Most Jewish opponent’s of the pope’s canonization have emphasized that the Catholic Church’s declaration of sainthood is a purely internal Catholic decision, but that a premature canonization of Pius XII is likely to harm Jewish-Catholic relations that improved following the Second Vatican Council’s inter-religious advances in the early 1960s, and during the papacy of John Paul II.


“It is an extremely good sign — that there are elements within the Catholic Church who ... do not wish to see that progress being rolled back,” said Menachem Rosensaft, vice president of the American Gathering organization.


Signers of the letter include Eugene Fisher, retired associate director of U.S. Conference of Catholic Bishops’ Secretariat for Ecumenical and Inter-religious Relations; Paul O’Shea, an Australian author who has written a balanced history of Pius’ wartime record; and Frank Coppa, professor of history at Saint John’s University who is writing a biography of Pius XII.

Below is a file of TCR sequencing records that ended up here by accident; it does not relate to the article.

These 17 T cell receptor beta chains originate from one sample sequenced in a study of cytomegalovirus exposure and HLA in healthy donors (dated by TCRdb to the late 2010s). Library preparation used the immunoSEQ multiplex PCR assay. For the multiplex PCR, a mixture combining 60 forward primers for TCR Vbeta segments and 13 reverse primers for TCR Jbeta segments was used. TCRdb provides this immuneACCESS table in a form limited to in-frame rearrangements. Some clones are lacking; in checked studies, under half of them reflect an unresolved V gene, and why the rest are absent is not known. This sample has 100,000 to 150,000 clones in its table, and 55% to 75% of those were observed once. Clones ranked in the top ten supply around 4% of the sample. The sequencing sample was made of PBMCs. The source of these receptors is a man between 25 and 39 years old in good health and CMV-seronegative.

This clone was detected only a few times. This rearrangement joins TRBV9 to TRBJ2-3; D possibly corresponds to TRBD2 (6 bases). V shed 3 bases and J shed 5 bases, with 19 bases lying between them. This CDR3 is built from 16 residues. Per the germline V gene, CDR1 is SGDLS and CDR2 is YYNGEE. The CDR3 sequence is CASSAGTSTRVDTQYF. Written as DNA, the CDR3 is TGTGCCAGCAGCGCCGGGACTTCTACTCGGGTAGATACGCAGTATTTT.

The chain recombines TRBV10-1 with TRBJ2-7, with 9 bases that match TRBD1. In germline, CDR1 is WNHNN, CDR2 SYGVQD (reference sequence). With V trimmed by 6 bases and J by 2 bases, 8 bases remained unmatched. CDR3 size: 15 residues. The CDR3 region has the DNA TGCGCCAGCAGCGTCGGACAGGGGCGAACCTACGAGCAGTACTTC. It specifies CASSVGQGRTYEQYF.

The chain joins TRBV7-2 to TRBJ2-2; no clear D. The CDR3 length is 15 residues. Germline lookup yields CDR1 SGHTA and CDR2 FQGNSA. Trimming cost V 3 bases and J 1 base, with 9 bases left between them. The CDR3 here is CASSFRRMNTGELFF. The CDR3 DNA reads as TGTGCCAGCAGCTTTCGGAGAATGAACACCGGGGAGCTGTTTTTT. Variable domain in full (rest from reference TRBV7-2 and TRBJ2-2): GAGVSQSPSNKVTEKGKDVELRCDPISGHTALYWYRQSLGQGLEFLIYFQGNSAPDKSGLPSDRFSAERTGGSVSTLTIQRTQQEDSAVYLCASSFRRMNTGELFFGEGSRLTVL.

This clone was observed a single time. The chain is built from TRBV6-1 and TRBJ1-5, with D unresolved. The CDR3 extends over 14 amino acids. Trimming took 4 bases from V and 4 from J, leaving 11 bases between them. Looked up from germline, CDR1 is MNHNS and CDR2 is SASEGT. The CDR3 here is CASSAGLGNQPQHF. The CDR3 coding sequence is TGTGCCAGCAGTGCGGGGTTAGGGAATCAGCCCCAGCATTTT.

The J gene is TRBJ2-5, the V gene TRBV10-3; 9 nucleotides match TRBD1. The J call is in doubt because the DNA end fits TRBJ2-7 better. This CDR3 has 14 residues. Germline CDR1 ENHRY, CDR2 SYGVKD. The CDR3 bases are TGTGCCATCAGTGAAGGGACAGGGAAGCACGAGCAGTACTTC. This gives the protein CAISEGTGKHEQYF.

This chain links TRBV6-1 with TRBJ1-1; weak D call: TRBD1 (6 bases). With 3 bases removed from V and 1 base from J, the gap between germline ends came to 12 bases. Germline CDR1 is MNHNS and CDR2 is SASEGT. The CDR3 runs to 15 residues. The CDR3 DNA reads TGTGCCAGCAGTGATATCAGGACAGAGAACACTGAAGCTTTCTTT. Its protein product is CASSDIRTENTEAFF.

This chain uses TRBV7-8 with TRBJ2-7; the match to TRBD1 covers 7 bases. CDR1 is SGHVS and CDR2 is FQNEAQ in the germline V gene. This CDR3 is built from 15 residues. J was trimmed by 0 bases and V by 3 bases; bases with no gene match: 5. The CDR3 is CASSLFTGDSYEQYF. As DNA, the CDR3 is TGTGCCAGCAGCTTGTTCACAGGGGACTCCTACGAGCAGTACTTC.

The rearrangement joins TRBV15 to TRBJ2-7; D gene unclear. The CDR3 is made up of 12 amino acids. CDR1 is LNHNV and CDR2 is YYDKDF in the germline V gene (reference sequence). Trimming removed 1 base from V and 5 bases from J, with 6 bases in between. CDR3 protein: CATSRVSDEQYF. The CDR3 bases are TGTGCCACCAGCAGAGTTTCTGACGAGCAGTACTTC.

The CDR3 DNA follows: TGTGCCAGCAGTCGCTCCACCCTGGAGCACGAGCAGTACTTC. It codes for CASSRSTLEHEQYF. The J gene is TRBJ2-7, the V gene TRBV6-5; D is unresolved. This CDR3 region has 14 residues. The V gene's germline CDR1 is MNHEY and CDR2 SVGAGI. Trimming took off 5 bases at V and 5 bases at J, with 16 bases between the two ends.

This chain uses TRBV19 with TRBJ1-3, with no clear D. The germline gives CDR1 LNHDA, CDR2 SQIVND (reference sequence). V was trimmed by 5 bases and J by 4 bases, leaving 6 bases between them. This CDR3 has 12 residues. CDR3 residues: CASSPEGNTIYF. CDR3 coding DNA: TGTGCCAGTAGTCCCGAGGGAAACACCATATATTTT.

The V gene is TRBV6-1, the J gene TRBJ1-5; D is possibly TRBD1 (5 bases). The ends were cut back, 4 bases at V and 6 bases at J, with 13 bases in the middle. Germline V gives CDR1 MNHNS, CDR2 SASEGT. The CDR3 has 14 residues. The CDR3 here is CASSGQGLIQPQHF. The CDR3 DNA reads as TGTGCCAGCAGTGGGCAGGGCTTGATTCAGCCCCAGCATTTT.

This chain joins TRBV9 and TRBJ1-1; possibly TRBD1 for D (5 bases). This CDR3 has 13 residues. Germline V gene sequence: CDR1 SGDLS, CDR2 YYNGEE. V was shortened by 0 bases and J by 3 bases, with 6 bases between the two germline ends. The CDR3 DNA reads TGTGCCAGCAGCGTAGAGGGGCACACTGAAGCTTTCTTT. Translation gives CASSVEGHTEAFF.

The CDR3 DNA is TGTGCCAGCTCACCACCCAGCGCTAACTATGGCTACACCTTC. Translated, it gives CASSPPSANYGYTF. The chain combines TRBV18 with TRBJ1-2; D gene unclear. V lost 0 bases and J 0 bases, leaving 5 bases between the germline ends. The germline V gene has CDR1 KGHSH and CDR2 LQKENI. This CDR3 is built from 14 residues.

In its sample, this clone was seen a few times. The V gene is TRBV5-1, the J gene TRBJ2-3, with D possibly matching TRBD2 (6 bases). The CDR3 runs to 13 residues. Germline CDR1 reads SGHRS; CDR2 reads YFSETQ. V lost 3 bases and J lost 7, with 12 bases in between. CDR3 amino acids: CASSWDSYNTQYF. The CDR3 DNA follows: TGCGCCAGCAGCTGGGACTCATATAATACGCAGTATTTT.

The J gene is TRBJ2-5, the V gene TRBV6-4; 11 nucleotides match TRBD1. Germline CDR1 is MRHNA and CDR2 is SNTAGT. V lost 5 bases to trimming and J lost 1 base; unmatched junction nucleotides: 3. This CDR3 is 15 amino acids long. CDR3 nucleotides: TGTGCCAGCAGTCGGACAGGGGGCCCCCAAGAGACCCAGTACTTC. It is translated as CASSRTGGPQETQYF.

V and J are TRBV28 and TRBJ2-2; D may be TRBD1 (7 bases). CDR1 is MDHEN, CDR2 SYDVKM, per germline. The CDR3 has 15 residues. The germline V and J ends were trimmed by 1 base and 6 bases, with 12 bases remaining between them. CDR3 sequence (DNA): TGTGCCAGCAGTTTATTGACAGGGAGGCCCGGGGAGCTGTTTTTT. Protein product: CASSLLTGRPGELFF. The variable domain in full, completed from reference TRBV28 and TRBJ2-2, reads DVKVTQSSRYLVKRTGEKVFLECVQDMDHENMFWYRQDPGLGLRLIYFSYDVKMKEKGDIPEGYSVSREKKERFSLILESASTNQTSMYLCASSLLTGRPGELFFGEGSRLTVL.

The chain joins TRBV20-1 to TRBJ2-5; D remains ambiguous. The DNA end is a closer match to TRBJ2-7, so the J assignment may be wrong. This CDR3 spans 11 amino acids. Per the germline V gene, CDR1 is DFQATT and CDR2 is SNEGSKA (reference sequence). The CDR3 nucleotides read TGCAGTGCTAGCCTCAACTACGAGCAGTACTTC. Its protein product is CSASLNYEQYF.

“History needs distance and perspective” to make a thorough examination of Pius’ papacy, the letter states. “Proceeding with the cause of Pope Pius XII, without an exhaustive study of his actions during the Holocaust, might harm Jewish-Catholic relations in a way that cannot be overcome in the foreseeable future.”


The signers of the letters reflect the views of a larger group of Catholics who are troubled by Pius’ canonization before the opening of Vatican archives, observers said.


“I regard it as not just 19 people, but 19 people speaking on behalf of many of us,” said Sister Boys.